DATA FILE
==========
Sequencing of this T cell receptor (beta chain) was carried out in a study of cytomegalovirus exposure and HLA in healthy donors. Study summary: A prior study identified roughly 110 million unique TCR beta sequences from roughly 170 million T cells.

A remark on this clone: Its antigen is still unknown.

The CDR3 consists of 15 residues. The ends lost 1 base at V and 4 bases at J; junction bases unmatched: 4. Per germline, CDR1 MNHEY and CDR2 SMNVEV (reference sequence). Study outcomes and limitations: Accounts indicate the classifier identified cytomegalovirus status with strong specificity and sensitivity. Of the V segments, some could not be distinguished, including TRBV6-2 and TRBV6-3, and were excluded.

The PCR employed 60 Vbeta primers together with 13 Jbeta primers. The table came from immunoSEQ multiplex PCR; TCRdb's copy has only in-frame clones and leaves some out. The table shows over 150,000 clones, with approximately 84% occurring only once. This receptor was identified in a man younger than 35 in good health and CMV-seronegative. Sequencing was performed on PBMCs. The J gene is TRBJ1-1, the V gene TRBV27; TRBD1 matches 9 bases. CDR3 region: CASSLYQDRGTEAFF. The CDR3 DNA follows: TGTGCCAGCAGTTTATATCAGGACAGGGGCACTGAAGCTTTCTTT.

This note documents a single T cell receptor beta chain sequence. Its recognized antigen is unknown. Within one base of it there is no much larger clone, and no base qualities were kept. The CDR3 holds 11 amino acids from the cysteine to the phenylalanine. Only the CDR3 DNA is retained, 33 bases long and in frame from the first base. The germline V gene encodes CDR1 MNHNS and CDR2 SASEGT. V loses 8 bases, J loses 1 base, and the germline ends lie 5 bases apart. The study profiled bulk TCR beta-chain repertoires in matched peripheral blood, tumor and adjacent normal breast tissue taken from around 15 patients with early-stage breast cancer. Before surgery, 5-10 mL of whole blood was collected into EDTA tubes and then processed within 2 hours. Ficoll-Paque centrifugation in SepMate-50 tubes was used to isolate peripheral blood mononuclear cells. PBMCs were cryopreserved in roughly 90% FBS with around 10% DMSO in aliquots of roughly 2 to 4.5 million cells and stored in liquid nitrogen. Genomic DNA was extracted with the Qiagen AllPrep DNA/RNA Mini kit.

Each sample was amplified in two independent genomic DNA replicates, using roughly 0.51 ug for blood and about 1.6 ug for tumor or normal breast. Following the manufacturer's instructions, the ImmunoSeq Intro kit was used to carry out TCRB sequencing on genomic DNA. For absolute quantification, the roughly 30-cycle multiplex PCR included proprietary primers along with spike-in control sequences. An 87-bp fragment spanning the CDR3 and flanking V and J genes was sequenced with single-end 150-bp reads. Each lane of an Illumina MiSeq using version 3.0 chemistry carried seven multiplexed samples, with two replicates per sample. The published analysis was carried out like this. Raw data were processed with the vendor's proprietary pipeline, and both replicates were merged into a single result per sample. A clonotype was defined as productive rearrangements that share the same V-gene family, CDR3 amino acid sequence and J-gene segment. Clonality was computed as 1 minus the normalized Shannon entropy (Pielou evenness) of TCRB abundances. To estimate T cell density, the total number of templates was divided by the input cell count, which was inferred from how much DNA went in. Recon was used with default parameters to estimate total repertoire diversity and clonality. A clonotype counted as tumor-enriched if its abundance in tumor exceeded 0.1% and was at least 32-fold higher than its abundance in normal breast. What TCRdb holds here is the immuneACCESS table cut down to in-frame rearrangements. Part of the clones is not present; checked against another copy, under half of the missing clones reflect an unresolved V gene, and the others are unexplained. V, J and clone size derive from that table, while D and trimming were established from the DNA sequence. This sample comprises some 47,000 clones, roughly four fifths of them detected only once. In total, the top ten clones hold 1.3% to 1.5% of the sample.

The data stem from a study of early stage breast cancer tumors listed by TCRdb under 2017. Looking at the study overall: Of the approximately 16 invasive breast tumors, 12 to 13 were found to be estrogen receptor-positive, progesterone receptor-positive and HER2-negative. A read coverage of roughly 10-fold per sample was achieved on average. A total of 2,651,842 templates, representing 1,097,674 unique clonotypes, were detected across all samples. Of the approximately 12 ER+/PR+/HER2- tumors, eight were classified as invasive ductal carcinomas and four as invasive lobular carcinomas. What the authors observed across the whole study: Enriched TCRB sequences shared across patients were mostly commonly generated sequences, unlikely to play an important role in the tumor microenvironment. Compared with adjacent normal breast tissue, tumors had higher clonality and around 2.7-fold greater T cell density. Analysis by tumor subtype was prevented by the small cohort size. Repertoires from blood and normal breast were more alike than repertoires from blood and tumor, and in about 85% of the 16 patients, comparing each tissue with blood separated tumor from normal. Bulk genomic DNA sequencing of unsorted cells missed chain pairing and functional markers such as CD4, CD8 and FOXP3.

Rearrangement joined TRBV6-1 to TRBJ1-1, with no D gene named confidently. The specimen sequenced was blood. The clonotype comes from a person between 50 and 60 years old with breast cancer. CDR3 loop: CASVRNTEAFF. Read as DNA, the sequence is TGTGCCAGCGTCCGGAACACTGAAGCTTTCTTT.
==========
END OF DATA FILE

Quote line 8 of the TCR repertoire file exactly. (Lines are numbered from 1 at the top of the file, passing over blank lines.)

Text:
Rearrangement joined TRBV6-1 to TRBJ1-1, with no D gene named confidently. The specimen sequenced was blood. The clonotype comes from a person between 50 and 60 years old with breast cancer. CDR3 loop: CASVRNTEAFF. Read as DNA, the sequence is TGTGCCAGCGTCCGGAACACTGAAGCTTTCTTT.